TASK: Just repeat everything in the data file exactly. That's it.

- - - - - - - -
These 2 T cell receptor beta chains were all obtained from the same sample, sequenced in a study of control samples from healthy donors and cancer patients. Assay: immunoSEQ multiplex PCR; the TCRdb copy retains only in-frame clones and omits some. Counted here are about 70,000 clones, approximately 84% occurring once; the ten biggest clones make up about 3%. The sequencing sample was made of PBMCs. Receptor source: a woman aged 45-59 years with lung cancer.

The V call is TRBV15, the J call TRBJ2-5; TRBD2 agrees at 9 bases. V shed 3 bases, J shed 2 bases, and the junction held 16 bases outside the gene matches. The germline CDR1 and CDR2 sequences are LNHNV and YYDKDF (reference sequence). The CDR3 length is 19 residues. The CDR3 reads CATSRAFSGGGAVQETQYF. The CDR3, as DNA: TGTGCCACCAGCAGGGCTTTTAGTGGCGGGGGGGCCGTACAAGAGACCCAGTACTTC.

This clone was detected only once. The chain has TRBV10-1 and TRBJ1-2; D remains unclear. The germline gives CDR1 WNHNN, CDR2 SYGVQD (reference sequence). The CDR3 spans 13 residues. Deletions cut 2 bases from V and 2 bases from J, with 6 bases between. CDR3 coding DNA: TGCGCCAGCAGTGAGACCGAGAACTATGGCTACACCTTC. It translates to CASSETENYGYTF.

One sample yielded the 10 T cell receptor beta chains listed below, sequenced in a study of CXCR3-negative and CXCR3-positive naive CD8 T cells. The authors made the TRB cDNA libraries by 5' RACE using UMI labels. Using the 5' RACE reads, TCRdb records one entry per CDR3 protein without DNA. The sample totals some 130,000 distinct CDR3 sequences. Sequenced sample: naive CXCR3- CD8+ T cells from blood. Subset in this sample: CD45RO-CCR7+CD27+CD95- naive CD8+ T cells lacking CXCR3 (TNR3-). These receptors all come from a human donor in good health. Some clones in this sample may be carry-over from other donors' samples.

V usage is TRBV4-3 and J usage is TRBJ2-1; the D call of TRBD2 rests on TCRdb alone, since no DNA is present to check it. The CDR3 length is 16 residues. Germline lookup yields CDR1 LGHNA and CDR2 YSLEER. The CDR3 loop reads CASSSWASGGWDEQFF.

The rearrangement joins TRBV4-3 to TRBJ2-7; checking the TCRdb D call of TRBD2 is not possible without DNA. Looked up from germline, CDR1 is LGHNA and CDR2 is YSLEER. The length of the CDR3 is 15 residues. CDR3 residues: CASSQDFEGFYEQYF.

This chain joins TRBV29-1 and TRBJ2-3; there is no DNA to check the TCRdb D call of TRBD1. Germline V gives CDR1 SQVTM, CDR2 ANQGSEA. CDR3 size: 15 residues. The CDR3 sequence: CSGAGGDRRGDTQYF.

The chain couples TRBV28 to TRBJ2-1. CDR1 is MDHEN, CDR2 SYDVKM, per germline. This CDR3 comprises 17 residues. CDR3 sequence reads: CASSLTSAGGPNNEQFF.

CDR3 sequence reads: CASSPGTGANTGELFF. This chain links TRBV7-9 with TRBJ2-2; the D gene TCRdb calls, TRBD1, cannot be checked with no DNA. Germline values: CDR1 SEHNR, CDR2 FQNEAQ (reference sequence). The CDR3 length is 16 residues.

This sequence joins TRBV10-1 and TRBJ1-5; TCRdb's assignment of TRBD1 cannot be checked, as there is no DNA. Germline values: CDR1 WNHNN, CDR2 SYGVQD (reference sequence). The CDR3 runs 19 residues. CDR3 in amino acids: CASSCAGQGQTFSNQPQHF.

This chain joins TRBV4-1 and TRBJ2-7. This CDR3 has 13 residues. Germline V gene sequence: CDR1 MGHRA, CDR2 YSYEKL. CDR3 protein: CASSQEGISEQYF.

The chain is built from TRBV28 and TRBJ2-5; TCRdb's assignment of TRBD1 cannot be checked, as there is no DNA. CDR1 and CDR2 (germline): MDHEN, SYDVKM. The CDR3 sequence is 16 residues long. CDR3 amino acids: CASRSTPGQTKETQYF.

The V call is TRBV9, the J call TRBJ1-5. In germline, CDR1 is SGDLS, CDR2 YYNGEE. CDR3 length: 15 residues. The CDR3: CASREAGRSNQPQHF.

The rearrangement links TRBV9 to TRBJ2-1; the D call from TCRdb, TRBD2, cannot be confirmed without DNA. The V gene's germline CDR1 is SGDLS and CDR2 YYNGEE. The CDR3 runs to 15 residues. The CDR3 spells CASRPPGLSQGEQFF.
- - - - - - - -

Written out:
These 2 T cell receptor beta chains were all obtained from the same sample, sequenced in a study of control samples from healthy donors and cancer patients. Assay: immunoSEQ multiplex PCR; the TCRdb copy retains only in-frame clones and omits some. Counted here are about 70,000 clones, approximately 84% occurring once; the ten biggest clones make up about 3%. The sequencing sample was made of PBMCs. Receptor source: a woman aged 45-59 years with lung cancer.

The V call is TRBV15, the J call TRBJ2-5; TRBD2 agrees at 9 bases. V shed 3 bases, J shed 2 bases, and the junction held 16 bases outside the gene matches. The germline CDR1 and CDR2 sequences are LNHNV and YYDKDF (reference sequence). The CDR3 length is 19 residues. The CDR3 reads CATSRAFSGGGAVQETQYF. The CDR3, as DNA: TGTGCCACCAGCAGGGCTTTTAGTGGCGGGGGGGCCGTACAAGAGACCCAGTACTTC.

This clone was detected only once. The chain has TRBV10-1 and TRBJ1-2; D remains unclear. The germline gives CDR1 WNHNN, CDR2 SYGVQD (reference sequence). The CDR3 spans 13 residues. Deletions cut 2 bases from V and 2 bases from J, with 6 bases between. CDR3 coding DNA: TGCGCCAGCAGTGAGACCGAGAACTATGGCTACACCTTC. It translates to CASSETENYGYTF.

One sample yielded the 10 T cell receptor beta chains listed below, sequenced in a study of CXCR3-negative and CXCR3-positive naive CD8 T cells. The authors made the TRB cDNA libraries by 5' RACE using UMI labels. Using the 5' RACE reads, TCRdb records one entry per CDR3 protein without DNA. The sample totals some 130,000 distinct CDR3 sequences. Sequenced sample: naive CXCR3- CD8+ T cells from blood. Subset in this sample: CD45RO-CCR7+CD27+CD95- naive CD8+ T cells lacking CXCR3 (TNR3-). These receptors all come from a human donor in good health. Some clones in this sample may be carry-over from other donors' samples.

V usage is TRBV4-3 and J usage is TRBJ2-1; the D call of TRBD2 rests on TCRdb alone, since no DNA is present to check it. The CDR3 length is 16 residues. Germline lookup yields CDR1 LGHNA and CDR2 YSLEER. The CDR3 loop reads CASSSWASGGWDEQFF.

The rearrangement joins TRBV4-3 to TRBJ2-7; checking the TCRdb D call of TRBD2 is not possible without DNA. Looked up from germline, CDR1 is LGHNA and CDR2 is YSLEER. The length of the CDR3 is 15 residues. CDR3 residues: CASSQDFEGFYEQYF.

This chain joins TRBV29-1 and TRBJ2-3; there is no DNA to check the TCRdb D call of TRBD1. Germline V gives CDR1 SQVTM, CDR2 ANQGSEA. CDR3 size: 15 residues. The CDR3 sequence: CSGAGGDRRGDTQYF.

The chain couples TRBV28 to TRBJ2-1. CDR1 is MDHEN, CDR2 SYDVKM, per germline. This CDR3 comprises 17 residues. CDR3 sequence reads: CASSLTSAGGPNNEQFF.

CDR3 sequence reads: CASSPGTGANTGELFF. This chain links TRBV7-9 with TRBJ2-2; the D gene TCRdb calls, TRBD1, cannot be checked with no DNA. Germline values: CDR1 SEHNR, CDR2 FQNEAQ (reference sequence). The CDR3 length is 16 residues.

This sequence joins TRBV10-1 and TRBJ1-5; TCRdb's assignment of TRBD1 cannot be checked, as there is no DNA. Germline values: CDR1 WNHNN, CDR2 SYGVQD (reference sequence). The CDR3 runs 19 residues. CDR3 in amino acids: CASSCAGQGQTFSNQPQHF.

This chain joins TRBV4-1 and TRBJ2-7. This CDR3 has 13 residues. Germline V gene sequence: CDR1 MGHRA, CDR2 YSYEKL. CDR3 protein: CASSQEGISEQYF.

The chain is built from TRBV28 and TRBJ2-5; TCRdb's assignment of TRBD1 cannot be checked, as there is no DNA. CDR1 and CDR2 (germline): MDHEN, SYDVKM. The CDR3 sequence is 16 residues long. CDR3 amino acids: CASRSTPGQTKETQYF.

The V call is TRBV9, the J call TRBJ1-5. In germline, CDR1 is SGDLS, CDR2 YYNGEE. CDR3 length: 15 residues. The CDR3: CASREAGRSNQPQHF.

The rearrangement links TRBV9 to TRBJ2-1; the D call from TCRdb, TRBD2, cannot be confirmed without DNA. The V gene's germline CDR1 is SGDLS and CDR2 YYNGEE. The CDR3 runs to 15 residues. The CDR3 spells CASRPPGLSQGEQFF.